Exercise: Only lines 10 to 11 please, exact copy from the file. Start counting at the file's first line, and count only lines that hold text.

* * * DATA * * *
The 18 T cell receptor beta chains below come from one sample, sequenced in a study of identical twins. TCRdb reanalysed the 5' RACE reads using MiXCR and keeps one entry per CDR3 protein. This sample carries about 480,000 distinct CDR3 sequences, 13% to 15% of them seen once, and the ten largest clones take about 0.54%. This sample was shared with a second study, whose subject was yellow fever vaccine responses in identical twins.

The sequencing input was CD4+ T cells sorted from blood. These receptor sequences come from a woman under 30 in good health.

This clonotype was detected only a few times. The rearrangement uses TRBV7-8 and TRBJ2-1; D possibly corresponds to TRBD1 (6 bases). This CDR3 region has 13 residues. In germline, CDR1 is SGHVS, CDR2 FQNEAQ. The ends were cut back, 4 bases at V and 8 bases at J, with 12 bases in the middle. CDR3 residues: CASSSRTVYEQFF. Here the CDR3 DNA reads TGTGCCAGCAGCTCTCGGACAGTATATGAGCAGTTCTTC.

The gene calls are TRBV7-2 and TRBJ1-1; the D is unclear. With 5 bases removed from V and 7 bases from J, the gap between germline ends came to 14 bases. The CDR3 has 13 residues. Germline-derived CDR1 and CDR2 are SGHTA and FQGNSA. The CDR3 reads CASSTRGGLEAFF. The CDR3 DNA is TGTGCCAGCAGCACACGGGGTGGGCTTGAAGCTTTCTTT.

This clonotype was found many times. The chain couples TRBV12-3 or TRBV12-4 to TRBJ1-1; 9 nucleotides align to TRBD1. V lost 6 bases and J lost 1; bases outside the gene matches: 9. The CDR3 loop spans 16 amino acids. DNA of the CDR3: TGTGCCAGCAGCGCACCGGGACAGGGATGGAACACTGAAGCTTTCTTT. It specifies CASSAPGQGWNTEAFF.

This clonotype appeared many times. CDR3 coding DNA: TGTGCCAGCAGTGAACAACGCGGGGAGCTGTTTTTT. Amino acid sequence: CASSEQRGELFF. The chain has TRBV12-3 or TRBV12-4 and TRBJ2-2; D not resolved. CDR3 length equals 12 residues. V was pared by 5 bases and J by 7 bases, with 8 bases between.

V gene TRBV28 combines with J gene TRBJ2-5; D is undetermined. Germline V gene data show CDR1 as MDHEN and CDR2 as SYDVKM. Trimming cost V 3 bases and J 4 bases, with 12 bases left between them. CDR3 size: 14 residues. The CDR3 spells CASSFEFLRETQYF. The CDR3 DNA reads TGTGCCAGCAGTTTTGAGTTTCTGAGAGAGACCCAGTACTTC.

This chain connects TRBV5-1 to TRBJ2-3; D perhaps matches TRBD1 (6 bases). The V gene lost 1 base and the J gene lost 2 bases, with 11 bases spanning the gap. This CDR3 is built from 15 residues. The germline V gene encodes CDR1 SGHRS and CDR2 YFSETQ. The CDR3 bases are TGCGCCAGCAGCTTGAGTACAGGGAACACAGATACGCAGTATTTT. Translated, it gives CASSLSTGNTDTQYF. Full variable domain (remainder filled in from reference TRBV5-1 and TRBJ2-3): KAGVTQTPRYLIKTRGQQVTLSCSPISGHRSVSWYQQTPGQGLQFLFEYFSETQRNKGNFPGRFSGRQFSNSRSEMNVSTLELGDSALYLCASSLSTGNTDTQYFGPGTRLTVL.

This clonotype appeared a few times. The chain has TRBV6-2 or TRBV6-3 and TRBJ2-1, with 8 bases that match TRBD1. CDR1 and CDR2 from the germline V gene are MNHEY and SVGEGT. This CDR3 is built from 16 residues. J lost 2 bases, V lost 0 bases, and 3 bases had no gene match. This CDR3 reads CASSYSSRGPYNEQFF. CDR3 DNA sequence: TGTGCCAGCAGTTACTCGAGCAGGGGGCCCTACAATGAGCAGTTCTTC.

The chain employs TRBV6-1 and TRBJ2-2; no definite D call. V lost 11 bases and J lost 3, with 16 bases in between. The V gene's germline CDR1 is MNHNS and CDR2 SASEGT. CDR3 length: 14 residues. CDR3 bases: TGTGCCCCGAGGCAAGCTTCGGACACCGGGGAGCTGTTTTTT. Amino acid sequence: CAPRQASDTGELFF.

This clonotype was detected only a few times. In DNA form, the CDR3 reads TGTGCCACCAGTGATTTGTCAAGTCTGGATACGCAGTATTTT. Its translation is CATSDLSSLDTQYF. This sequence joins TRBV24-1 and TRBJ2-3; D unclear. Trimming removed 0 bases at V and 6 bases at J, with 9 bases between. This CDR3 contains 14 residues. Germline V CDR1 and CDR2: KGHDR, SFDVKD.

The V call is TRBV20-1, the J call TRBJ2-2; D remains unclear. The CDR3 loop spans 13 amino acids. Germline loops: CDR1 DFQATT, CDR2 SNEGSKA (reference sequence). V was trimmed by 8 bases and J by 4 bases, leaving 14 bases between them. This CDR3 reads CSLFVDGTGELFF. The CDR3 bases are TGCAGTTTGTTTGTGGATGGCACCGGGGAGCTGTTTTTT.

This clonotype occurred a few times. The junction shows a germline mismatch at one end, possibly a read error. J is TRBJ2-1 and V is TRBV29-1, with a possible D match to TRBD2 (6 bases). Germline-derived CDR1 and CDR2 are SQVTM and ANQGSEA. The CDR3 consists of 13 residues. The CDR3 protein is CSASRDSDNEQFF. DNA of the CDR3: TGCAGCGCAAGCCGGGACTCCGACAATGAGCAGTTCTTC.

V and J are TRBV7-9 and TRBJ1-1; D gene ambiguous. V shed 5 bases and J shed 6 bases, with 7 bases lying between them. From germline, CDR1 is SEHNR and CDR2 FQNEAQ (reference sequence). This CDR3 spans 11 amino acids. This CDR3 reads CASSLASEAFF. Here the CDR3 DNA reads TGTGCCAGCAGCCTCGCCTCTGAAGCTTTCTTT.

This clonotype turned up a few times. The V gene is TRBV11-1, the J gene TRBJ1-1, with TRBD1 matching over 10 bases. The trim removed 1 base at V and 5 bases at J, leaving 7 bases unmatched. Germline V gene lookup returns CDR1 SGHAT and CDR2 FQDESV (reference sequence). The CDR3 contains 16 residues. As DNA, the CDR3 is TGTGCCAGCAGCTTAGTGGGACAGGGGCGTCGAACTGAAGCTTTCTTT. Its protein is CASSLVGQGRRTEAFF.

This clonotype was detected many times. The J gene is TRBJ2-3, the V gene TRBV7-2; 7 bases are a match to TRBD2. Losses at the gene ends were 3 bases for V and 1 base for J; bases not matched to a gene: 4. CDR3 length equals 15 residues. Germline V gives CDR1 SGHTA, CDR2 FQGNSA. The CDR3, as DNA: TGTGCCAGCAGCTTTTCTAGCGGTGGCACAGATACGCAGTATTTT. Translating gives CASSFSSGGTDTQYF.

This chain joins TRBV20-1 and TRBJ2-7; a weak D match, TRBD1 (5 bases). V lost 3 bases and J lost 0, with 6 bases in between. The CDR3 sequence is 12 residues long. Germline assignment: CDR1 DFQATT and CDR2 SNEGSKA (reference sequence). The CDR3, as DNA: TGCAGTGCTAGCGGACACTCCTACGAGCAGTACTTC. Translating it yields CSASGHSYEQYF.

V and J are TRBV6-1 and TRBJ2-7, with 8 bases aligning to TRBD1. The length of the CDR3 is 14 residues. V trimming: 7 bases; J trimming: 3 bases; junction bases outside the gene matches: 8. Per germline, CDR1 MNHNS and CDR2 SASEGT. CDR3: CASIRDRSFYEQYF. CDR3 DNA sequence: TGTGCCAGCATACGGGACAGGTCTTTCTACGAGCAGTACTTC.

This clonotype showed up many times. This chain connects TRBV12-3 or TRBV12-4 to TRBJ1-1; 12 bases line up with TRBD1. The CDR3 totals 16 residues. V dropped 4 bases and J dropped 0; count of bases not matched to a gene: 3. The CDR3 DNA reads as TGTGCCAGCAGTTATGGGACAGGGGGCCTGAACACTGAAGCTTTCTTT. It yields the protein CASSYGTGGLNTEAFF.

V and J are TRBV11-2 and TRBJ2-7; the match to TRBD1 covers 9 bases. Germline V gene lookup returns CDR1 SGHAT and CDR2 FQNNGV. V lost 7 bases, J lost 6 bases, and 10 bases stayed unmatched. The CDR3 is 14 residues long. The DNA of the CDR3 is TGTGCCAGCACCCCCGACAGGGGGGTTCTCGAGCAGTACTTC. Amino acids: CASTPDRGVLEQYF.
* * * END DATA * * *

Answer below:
The chain employs TRBV6-1 and TRBJ2-2; no definite D call. V lost 11 bases and J lost 3, with 16 bases in between. The V gene's germline CDR1 is MNHNS and CDR2 SASEGT. CDR3 length: 14 residues. CDR3 bases: TGTGCCCCGAGGCAAGCTTCGGACACCGGGGAGCTGTTTTTT. Amino acid sequence: CAPRQASDTGELFF.

This clonotype was detected only a few times. In DNA form, the CDR3 reads TGTGCCACCAGTGATTTGTCAAGTCTGGATACGCAGTATTTT. Its translation is CATSDLSSLDTQYF. This sequence joins TRBV24-1 and TRBJ2-3; D unclear. Trimming removed 0 bases at V and 6 bases at J, with 9 bases between. This CDR3 contains 14 residues. Germline V CDR1 and CDR2: KGHDR, SFDVKD.